More about Thimbles


Magdalena and William Isbister. 

Grave 1313 Merta Grasers

Merta Grasser is an unknown Nürnberg coppersmith and thimble maker.  The original plaque is missing (Fig 76).

Fig 76

The members of two other families share this grave.  Stephan Neidhard, a 17th century compass maker, and his family (Fig 77), and Familie Müller (Fig 78).  The Neidhard family were, we think, related to the Grasers family because Merta Grasers’ widow is mentioned on the plaque (Fig 76) which seems to have been placed on the grave before the death of either Steffan and Barbara Neidhard or Barbara Grassers.  The plaque is rectangular and has a decorated border.  Below are the shields ((Hauszeichen or Meisterzeichen) of the Compass maker and the Coppersmith which depict a pair of compasses and a fleur de lis on the Neidhard shield and a candlestick and some ‘thimble-shaped’ objects on the Grasers shield.  The inscription reads:

'Steffan Neidhard Zirkelschmid starb Ao.

16[  ] den [        ] vnd Ao. 16[  ] den [        ] starb Barbara sein Ehwirtin

Ao. 16[  ] den [        ] starb Barbara Merta Grasers Rotschmits see. Witib Denen al

len gott gnat vnd aller baider Erben Begrebnus'

The date is divided between the two shields below

'16'             '09'

(Steffan Neidhard, compass maker died in the year 16[  ] the [        ] and in the year 16[  ] the [        ] Barbara his wife died.  In the year 16[  ] the [        ] Barbara, widow of Merta Grasers, coppersmith, died.  May God give them all and all of their buried inheritors grace. 1609)

The spaces were for dates to be inserted.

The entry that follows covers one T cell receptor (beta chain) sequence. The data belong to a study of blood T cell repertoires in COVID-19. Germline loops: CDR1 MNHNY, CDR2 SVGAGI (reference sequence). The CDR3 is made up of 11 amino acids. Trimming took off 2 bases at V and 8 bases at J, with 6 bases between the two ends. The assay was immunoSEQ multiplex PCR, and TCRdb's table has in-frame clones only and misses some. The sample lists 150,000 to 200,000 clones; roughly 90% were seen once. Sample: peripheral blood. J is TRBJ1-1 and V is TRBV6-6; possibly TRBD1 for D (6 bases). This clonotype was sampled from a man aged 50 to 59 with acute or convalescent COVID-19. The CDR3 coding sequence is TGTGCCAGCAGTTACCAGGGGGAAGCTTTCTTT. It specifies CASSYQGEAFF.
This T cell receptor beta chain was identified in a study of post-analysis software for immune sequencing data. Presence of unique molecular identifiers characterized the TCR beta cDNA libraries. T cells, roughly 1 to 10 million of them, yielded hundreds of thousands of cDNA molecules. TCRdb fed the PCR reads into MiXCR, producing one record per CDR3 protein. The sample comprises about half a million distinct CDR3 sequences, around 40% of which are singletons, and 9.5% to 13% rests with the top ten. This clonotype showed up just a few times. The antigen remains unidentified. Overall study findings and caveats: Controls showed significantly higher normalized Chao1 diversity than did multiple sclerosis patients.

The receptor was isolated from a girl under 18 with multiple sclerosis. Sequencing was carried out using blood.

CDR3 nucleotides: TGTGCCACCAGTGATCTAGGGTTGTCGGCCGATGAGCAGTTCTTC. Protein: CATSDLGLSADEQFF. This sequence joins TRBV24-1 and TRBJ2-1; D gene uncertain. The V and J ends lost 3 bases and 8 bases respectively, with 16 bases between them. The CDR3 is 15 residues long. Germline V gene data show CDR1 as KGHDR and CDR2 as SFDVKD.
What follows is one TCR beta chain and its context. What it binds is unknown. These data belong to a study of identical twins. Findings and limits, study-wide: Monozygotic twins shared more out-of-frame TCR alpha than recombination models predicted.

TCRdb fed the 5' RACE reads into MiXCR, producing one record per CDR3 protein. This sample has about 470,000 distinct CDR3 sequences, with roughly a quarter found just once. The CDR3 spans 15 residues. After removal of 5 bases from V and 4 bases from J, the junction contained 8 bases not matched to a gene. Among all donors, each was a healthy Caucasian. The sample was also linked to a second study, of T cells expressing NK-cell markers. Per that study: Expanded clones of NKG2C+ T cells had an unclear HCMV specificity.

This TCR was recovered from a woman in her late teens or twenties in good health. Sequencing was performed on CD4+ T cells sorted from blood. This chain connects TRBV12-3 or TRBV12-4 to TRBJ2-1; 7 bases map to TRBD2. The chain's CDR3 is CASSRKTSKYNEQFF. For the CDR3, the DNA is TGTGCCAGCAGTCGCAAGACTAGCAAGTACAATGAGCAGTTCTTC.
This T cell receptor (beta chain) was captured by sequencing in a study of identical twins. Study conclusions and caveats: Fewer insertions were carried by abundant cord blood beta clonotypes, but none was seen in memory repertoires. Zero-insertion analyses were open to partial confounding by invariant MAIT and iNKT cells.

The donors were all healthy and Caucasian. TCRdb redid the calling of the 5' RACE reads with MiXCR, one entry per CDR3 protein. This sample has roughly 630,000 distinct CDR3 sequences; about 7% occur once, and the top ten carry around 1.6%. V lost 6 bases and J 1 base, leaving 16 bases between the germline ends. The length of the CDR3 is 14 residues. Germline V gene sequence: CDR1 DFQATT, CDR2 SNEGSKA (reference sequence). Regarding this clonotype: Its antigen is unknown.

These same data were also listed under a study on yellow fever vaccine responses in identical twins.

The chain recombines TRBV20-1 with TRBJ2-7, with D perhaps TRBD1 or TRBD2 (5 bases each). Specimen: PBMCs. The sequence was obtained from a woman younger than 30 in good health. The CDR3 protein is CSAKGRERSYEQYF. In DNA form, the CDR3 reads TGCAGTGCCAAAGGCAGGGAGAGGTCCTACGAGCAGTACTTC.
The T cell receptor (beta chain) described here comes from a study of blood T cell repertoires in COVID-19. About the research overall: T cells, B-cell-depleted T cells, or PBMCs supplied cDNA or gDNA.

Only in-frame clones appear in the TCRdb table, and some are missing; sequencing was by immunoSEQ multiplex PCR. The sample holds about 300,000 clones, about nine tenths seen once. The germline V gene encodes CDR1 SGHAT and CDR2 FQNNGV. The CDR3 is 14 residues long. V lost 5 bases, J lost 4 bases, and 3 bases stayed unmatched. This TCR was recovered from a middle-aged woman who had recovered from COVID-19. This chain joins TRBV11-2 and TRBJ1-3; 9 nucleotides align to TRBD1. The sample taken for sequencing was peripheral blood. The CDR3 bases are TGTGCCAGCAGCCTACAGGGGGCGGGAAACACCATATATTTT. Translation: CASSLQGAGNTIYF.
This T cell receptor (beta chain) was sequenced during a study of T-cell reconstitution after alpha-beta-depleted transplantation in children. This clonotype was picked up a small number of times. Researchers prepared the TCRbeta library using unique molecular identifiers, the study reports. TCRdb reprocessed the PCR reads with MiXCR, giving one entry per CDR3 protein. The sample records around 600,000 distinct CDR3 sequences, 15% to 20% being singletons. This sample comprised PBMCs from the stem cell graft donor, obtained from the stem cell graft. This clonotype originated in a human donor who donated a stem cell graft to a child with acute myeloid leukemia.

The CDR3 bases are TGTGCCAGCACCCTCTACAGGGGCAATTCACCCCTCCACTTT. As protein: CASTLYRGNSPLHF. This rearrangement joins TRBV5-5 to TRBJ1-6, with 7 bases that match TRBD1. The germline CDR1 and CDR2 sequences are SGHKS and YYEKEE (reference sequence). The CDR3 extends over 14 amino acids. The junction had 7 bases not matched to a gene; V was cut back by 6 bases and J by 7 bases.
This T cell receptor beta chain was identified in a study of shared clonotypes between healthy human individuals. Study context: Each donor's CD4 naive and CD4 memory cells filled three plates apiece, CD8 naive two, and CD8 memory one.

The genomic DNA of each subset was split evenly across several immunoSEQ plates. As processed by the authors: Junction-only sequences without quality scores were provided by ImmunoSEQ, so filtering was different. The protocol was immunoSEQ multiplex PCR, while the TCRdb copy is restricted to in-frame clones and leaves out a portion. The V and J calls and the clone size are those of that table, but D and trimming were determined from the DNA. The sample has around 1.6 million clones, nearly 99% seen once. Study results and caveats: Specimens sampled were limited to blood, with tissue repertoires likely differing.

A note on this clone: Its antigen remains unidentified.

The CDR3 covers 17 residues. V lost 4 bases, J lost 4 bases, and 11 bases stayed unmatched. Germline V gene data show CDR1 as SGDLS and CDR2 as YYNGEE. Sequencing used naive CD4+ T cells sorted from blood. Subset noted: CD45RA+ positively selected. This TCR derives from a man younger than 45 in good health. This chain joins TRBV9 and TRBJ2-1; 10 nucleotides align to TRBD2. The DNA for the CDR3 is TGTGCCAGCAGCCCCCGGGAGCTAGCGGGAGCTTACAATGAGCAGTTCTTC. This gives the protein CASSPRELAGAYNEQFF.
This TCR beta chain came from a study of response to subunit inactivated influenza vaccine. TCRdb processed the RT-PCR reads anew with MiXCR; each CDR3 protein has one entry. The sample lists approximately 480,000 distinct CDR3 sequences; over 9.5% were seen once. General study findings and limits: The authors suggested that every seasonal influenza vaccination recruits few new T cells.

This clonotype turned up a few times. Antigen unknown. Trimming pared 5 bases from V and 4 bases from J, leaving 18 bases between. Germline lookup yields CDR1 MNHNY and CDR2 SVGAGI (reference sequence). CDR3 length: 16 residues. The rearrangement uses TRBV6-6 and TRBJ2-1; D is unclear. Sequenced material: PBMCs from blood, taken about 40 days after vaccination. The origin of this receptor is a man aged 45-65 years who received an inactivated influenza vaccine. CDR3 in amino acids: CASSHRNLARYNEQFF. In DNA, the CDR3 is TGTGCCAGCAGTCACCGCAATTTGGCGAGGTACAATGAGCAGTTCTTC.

Fig 77

Fig 78

Grave 1319 Leonhard Brüderla

Leonhard Brüderla, in addition to being a thimble maker, was an iron founder (Fig 79).

Fig 79

Fig 80

The plaque is damaged (Fig 80) and a religious verse and the support are partly missing.  It is supported on the right side by a Genius with a staff in her left hand and an open packet containing a thimble in her right hand.


According to Gugel (18) the verse is something like this:

‘Hie lig ich

vnd muß verwesen

bin ein armer Sünder gewesen

doch hoff vnd glaub ich ein ewigs Leben

welches mir mein Herz Christus wird geben’

(Here I lie and have to rot, I was a poor sinner but hope and believe in everlasting life which the heart of Christ will give me)

Below are two columns supporting a plinth within which is a depiction of the family praying to Christ on the cross (Christ is missing).  On either side of the cross are religious scenes.  On the left a person is carried to heaven, the resurrection, and on the right is a depiction of the grim reaper taking a soul, death.

The commissioner of the epitaph and other male members of the family are on the left of the cross and the female members are on the right.  Above Christ on the cross is a small plaque with:


At the base of the cross is a skull with crossed bones.

Deceased members of the family are marked with a small crucifix above their heads.

Below is a decorated oval plaque containing the inscription:

‘Des E: Leonhard Brüderla ge

wesnen fingerhütters der zeit Eisenmaister

Margaretha sein Ehwirtin beder leibs Erben vnd

Nachkomen Begrebnus.

Anno 16[  ] den [         ] Verschiedt

Der E: Leonhard Brüderla.

Anno 16[  ] den [        ] Verschiedt

Margaretha sein Ehliche Hausfraw. De

nen Gott genad.  Ao 1616.’

(The Honourable Leonhard Brüderla, formally a thimblemaker now an Iron master, Margaretha his wife, their natural children and descendants burial place.  In the year 16 [  ] the [        ] the Honourable Leonhard Brüderla died.  In the year 16 [  ] the [        ] Margaretha his wedded housewife died.  May God give them grace.  In the year 1616)

The spaces were for dates to be inserted.

More recently the Witz – Norden family have shared the grave (Fig 81).

Fig 81

Wöhrd Cemetery